• Prior to moving in with me at the rental property in August 2013, my wife owned (and still does) a property that was her primary residence which she purchased and moved into in April 2012
• I therefore believe that I may be eligible for exemption of the additional SDLT 3% having read the following on the Daily Telegraph website:
- For existing property owners to be exempt, they must be buying a main residence rather than a second home or investment property and have previously owned another main residence that they sold at any time before the announcement of the stamp duty surcharge on November 26 2015
- Anyone who fits these criteria has until November 26 2018 – three years after the announcement in last year’s Autumn Statement – to buy an additional home without paying the extra stamp duty
• My main query is due to the circumstances of my wife owning a property that was her primary residence

Any help/advice gratefully received.

Thanks

fizzykoi
Posts: 6
Joined: Mon May 12, 2014 8:23 am

Re: Extra 3% SDLT - Is this a way to legally reduce it?

Postby fizzykoi » Thu Mar 30, 2017 5:22 pm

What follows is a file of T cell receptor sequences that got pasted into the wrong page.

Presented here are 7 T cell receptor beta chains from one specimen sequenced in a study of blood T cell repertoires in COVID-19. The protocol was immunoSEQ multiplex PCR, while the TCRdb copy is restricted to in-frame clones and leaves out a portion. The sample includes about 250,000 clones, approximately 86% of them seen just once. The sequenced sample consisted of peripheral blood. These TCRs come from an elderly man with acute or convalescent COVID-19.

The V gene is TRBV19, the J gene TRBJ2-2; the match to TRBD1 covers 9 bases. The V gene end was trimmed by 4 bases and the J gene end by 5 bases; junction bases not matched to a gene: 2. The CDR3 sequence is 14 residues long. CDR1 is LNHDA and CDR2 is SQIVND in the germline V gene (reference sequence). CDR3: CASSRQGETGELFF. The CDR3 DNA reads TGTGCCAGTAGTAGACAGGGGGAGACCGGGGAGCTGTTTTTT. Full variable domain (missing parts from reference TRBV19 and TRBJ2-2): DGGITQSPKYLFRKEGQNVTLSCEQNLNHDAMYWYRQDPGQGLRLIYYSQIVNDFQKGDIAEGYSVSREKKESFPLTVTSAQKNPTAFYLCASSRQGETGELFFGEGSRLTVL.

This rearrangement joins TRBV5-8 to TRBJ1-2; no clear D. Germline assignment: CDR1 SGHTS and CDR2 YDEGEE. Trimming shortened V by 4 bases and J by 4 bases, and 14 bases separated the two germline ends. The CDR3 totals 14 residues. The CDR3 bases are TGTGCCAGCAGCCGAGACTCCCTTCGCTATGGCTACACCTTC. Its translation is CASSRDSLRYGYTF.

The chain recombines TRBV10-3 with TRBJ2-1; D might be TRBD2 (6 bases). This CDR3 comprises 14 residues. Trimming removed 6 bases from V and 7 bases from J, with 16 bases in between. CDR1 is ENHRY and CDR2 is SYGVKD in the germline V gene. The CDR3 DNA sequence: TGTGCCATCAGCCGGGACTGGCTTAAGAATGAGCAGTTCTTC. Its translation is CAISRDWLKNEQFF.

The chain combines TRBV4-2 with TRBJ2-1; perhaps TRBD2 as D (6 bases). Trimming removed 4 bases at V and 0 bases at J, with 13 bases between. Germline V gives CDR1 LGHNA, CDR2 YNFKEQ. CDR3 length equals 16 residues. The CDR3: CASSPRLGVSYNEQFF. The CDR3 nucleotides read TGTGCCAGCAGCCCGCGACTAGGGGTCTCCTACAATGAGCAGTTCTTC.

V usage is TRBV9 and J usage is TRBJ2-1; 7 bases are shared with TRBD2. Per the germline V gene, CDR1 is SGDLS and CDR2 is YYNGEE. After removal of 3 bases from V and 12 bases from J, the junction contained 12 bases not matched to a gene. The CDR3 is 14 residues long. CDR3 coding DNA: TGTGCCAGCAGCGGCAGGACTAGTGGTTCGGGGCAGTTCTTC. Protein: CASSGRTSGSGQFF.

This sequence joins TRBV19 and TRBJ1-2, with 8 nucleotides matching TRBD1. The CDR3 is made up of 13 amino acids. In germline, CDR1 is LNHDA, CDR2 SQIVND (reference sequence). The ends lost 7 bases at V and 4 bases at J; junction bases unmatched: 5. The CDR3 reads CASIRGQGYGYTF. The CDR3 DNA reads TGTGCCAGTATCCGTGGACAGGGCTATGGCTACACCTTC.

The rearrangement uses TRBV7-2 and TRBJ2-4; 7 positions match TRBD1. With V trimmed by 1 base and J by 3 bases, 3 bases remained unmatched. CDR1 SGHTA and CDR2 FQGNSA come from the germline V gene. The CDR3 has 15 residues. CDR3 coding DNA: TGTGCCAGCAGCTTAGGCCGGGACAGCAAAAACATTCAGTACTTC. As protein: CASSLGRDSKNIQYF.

The combination of CGT, stamp duty (for us) and legal fees (x2) would be around the same as the additional 3% so selling his 1/3 share to us would not be worth doing.
Frankly even buying a cheaper house first is probably too much hassle for the potential savings but I'm trying to find a way to help him. I can't believe the government is penalising people like my son - just because they couldn't afford to buy their own home (or because their situation made it more sense to rent) before the new rules came in...

maths
Posts: 7562
Joined: Wed Aug 06, 2008 3:25 pm

Re: Extra 3% SDLT - Is this a way to legally reduce it?

Postby maths » Fri Mar 31, 2017 12:45 pm

nickgo61

If you owned a beneficial share in the original marital home which was sold 2012 and you are now buying a property in which you intend to live then the 3% SDLT charge will not apply (assuming purchase on or before 26 November 2018).

This applies whether the new purchase is to be undertaken solely by you or you and your new wife jointly.